Excerpt from Shawn Fury's "RISE AND FIRE: The Origins, Science, and Evolution of the Jump Shot -- And How It Transformed Basketball Forever." The book is released Tuesday, Feb. 23.
By Shawn Fury
For several days in the summer of 2014, I debated a question whose answer seems obvious. Was Larry Bird a pure shooter? I kept this debate internal -- I drafted emails for friends and basketball writers asking for their opinions, but never sent them, for fear of their reaction and eventual abandonment. Instead, I went back and forth with the question. Calling someone a pure shooter can be used as an insult, if pure becomes synonymous with "only" or is the first half of a compound sentence that begins "He's a pure shooter," and ends "but he can't play any defense or put the ball on the floor."
Bird belongs in the discussion for the greatest shooter of all time, but simply calling him a pure shooter might erase the way he controlled the game with his passing, rebounding, tenacity, team defense and floor game. Is calling Larry Bird a pure shooter the ultimate compliment or an underestimation? Praise or pejorative? But then if Bird isn't a pure shooter, who the hell is?
Regardless of definitions and labels, Bird's greatness as a shooter can get lost when discussing his career. His all-around brilliance separated him from everyone else. He could dominate without taking a shot, but it was still that shot that made everything else possible.
At the height of his powers in 1986 -- when he dreamily talked about treating basketball like gymnastics, because he now thought in terms of degree of difficulty -- Bird bragged, "It's pretty hard to guard somebody like me, especially if your range is unlimited." Bird could always just step farther and farther away from the basket to shoot his jumper, as if competing against his own boredom instead of the opposition. And with defenders venturing out to honor his deadly stroke, it opened up the rest of the floor, allowing him to drive despite facing opponents who almost always owned a quickness advantage. Teammate Robert Parish said Bird's "greatest asset is his very poison jumper," a grammatically odd phrase that perfectly described Larry Legend's shot. Very poison. Very good.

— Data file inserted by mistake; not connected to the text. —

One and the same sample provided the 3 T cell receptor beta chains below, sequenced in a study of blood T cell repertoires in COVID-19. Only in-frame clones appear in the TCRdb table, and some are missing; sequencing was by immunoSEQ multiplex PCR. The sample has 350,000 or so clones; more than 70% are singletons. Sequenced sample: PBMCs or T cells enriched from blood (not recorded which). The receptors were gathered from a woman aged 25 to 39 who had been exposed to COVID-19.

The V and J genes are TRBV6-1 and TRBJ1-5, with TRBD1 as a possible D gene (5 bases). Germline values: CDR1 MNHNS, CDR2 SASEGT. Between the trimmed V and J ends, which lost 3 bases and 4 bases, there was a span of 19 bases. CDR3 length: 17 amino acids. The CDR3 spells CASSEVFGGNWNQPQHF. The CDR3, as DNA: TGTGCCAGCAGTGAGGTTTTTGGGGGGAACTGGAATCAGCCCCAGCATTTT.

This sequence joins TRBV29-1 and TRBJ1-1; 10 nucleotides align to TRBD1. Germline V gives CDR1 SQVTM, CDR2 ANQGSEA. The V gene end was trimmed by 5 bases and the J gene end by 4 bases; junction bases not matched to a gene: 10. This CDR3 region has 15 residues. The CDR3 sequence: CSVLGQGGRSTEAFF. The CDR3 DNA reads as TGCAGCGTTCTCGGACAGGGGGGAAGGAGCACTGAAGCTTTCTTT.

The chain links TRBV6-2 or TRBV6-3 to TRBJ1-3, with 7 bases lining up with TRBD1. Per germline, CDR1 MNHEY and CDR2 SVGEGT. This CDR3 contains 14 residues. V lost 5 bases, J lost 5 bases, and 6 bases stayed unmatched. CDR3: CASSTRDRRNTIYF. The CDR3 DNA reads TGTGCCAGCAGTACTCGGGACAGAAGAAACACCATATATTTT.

Boston sportswriter Leigh Montville believed "the Larry Bird jump shot, free and perfect, is the point where the entire Celtics' offense begins. That one shot is the hum in the background that other teams have to stop first, a night light that the Celtics always can use to ward off the dark, a reason for all the Celtics' success."
The remarkable thing about Bird is he never shot in the pros at his physical peak. He broke the index finger on his right hand during a softball game in May 1979. It remained deformed, as if he injured it in an industrial accident. Later, he played with excruciating back pain and injured his Achilles. The injuries altered his shooting technique and form, but they did little to mess with the final result. Bird himself once said, "I'm not a great shooter, I need to shoot and shoot and shoot to get it right. Some guys can stay off all summer, come back to a gym and get 50 points. I shoot so many wild shots, stuff like fadeaways and off-balance ones, that I need to play a lot to get a feel for the ball." (Bird, I think, meant he wasn't a great natural shooter, so he always worked at it. Perhaps it's an argument that he wasn't a pure shooter. But again, the phrase pure shooter seemingly becomes worthless if Bird doesn't qualify.)
Throughout his career, Bird cultivated a reputation as a supreme trash talker. His jump shot gave him the confidence to tell opponents what was coming or to ridicule them after another soft jumper fell through the net. Seattle forward Xavier McDaniel became a supporting actor in a devious Bird mind game. In a game at Seattle, Bird told McDaniel where he would take the game-winning shot in the final seconds. After a timeout, Bird walked out and hit his right-wing jump shot, just like he prophesied.